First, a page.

Statistical inference for renewal Hawkes self-exciting point processes

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Copyright: Stindl, Tom
The class of self-exciting point process evolve within a self-excitation mechanism that allows past events to contribute to the arrival rate of future events. The significant contributions this thesis introduces are techniques to conduct efficient statistical inferences for the recently proposed renewal Hawkes self-exciting point processes. By employing a substantial modification to the baseline arrival rate of the Hawkes process, the renewal Hawkes process provides superior versatility. The additional flexibility afforded to the renewal Hawkes process occurs by defining the immigration process in terms of a general renewal process rather than a homogenous Poisson process. The renewal Hawkes process has the potential to widen the application domains of self-exciting processes significantly. However, it was initially asserted that likelihood evaluation of the process demands exponential computational time and therefore is practically impossible. As a consequence, two Expectation-Maximization (E-M) algorithms were developed to compute the maximum likelihood estimator (MLE), a bootstrap procedure to estimate the variance-covariance matrix of the MLE and a Monte Carlo approach to compute a goodness-of-fit test statistic. Considering the fundamental role played by the likelihood function in statistical inferences, a practically feasible method for likelihood evaluation is highly desirable. This thesis develops algorithms to evaluate the likelihood of the renewal Hawkes process in quadratic time, a drastic improvement from the exponential time initially claimed. Simulations will demonstrate the superior performance of the resulting MLEs of the model relative to the E-M estimators. This thesis will also introduce computationally efficient procedures to calculate the Rosenblatt residuals of the process for goodness-of-fit assessment and a simple yet efficient procedure for future event predictions. Faster fitting methods, and linear time algorithms to fit the process are also discussed. The computational efficiency of the methods developed facilitates the application of these algorithms to multi-event and marked point process models with renewal immigration. As such, this thesis proposes two additional models termed the multivariate renewal Hawkes process and the mark renewal Hawkes process. The additional computational challenges that arise in these frameworks are solved herein.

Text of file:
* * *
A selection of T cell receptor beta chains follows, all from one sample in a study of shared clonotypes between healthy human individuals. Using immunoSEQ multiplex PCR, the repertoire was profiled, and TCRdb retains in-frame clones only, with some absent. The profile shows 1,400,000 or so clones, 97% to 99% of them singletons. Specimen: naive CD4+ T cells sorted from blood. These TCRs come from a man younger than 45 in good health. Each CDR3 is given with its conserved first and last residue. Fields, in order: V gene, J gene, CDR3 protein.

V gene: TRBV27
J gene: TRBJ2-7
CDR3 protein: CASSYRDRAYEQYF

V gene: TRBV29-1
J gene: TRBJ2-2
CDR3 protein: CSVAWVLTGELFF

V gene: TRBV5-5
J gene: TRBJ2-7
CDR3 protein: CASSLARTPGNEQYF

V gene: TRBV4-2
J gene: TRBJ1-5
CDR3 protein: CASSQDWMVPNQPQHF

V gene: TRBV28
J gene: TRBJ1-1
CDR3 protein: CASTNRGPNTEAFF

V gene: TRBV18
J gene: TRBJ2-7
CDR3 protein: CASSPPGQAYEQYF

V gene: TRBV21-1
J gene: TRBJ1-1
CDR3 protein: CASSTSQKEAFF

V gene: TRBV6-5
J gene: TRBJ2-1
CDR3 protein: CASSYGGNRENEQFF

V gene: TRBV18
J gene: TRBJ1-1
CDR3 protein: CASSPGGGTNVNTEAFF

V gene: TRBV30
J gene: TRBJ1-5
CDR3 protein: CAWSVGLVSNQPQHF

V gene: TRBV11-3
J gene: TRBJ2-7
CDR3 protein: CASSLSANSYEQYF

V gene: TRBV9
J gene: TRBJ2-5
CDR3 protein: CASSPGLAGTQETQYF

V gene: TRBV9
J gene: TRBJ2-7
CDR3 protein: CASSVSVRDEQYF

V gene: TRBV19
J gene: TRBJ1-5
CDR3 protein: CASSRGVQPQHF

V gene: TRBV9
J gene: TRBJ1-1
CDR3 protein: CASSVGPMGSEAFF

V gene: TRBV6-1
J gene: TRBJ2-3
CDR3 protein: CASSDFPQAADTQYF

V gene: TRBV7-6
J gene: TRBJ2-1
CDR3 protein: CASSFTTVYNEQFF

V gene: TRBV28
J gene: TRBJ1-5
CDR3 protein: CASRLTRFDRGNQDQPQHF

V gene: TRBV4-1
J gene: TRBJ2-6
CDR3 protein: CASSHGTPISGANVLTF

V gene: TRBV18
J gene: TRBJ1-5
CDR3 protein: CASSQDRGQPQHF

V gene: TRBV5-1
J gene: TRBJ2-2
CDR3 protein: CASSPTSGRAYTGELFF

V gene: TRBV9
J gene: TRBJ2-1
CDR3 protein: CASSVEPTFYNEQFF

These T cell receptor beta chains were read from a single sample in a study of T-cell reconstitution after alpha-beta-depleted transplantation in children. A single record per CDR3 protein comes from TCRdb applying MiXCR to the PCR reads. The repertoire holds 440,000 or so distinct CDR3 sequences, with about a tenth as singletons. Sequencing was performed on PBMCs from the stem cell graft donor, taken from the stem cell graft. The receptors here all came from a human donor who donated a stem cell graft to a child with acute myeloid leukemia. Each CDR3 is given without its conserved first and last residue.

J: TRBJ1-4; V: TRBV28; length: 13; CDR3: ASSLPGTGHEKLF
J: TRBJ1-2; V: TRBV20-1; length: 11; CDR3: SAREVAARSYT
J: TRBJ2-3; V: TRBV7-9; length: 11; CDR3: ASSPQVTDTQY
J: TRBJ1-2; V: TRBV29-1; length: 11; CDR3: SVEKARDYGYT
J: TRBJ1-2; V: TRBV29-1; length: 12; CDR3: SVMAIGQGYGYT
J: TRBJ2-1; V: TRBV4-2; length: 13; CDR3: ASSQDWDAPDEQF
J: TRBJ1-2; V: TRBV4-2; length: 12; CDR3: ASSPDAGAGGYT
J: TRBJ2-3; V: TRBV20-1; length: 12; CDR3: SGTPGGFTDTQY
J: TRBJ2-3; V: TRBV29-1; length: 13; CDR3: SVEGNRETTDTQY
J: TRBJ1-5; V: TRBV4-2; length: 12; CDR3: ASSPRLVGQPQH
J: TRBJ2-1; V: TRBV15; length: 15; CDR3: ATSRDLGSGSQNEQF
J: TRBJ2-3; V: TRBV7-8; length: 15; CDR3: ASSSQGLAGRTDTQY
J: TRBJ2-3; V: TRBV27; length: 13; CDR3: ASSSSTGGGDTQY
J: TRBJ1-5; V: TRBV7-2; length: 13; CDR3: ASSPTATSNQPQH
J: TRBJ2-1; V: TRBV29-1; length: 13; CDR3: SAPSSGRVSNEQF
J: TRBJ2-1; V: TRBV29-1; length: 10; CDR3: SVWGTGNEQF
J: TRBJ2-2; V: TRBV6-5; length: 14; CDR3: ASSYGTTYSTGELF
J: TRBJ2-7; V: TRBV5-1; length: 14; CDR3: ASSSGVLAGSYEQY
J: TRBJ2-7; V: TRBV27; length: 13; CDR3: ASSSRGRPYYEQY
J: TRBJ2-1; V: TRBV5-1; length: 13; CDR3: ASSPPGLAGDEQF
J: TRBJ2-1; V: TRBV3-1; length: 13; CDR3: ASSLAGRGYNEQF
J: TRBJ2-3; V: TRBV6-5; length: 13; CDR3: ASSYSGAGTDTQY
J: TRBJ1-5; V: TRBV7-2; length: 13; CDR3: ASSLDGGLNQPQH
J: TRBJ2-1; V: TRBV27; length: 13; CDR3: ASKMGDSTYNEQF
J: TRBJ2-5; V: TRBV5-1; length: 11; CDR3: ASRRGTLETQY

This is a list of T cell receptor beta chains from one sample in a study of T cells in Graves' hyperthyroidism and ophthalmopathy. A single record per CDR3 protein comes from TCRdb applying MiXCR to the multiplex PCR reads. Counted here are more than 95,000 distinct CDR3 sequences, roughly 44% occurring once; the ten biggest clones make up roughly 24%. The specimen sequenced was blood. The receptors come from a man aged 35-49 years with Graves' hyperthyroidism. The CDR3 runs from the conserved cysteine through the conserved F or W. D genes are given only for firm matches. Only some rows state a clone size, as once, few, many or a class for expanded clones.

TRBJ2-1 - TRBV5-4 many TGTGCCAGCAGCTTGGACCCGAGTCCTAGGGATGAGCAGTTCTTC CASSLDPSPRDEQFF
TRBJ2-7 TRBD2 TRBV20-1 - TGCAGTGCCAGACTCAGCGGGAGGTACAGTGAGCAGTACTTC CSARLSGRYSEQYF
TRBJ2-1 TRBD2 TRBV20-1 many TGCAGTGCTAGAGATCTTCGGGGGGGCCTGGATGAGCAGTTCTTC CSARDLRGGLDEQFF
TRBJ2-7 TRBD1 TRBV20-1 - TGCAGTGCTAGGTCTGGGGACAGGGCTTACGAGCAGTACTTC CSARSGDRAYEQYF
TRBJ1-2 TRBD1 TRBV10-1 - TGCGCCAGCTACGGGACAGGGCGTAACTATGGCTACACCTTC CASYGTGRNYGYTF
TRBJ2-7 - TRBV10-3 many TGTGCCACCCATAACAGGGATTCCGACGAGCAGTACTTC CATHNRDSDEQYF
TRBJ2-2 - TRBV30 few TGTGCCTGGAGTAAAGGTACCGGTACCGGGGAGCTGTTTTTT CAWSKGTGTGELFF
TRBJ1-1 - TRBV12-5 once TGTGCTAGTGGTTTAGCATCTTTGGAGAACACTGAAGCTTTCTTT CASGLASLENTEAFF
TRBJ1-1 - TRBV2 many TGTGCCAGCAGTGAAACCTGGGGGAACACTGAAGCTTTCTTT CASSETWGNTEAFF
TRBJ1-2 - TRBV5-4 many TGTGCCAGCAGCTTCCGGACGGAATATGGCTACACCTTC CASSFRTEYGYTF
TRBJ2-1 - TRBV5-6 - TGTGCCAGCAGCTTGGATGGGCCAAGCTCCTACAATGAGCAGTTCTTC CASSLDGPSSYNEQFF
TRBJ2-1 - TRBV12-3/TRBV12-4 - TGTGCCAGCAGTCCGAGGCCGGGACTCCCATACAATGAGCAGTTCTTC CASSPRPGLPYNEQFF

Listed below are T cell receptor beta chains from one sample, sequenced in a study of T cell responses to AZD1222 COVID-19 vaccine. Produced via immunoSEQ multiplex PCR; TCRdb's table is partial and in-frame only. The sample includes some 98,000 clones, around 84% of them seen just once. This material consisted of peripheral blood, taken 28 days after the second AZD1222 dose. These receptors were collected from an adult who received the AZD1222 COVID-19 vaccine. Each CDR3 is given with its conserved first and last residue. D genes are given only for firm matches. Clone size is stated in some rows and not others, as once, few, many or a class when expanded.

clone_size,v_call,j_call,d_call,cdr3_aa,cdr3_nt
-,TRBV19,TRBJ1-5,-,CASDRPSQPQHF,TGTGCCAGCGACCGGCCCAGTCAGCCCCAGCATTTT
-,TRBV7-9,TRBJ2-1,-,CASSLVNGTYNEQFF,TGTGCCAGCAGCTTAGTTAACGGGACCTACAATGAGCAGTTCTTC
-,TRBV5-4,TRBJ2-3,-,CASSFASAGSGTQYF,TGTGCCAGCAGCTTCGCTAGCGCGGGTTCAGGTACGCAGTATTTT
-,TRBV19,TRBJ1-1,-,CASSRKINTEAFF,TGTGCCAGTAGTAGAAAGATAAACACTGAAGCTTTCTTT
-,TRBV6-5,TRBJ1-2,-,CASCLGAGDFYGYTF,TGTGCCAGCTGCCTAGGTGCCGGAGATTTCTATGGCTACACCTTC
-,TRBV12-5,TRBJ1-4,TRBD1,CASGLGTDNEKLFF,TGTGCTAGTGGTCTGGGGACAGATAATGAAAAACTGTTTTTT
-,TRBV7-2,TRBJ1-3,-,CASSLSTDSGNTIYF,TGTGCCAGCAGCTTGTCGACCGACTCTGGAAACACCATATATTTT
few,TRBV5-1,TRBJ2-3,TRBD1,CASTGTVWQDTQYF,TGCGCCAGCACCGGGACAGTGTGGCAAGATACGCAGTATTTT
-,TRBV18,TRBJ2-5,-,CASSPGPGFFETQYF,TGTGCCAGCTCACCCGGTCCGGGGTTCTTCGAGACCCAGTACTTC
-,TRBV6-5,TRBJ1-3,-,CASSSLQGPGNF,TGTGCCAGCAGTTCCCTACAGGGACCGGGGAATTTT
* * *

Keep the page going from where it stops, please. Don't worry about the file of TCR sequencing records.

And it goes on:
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Stindl, Tom
Chen, Feng
Dunsmuir, William
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PhD Doctorate
UNSW Faculty
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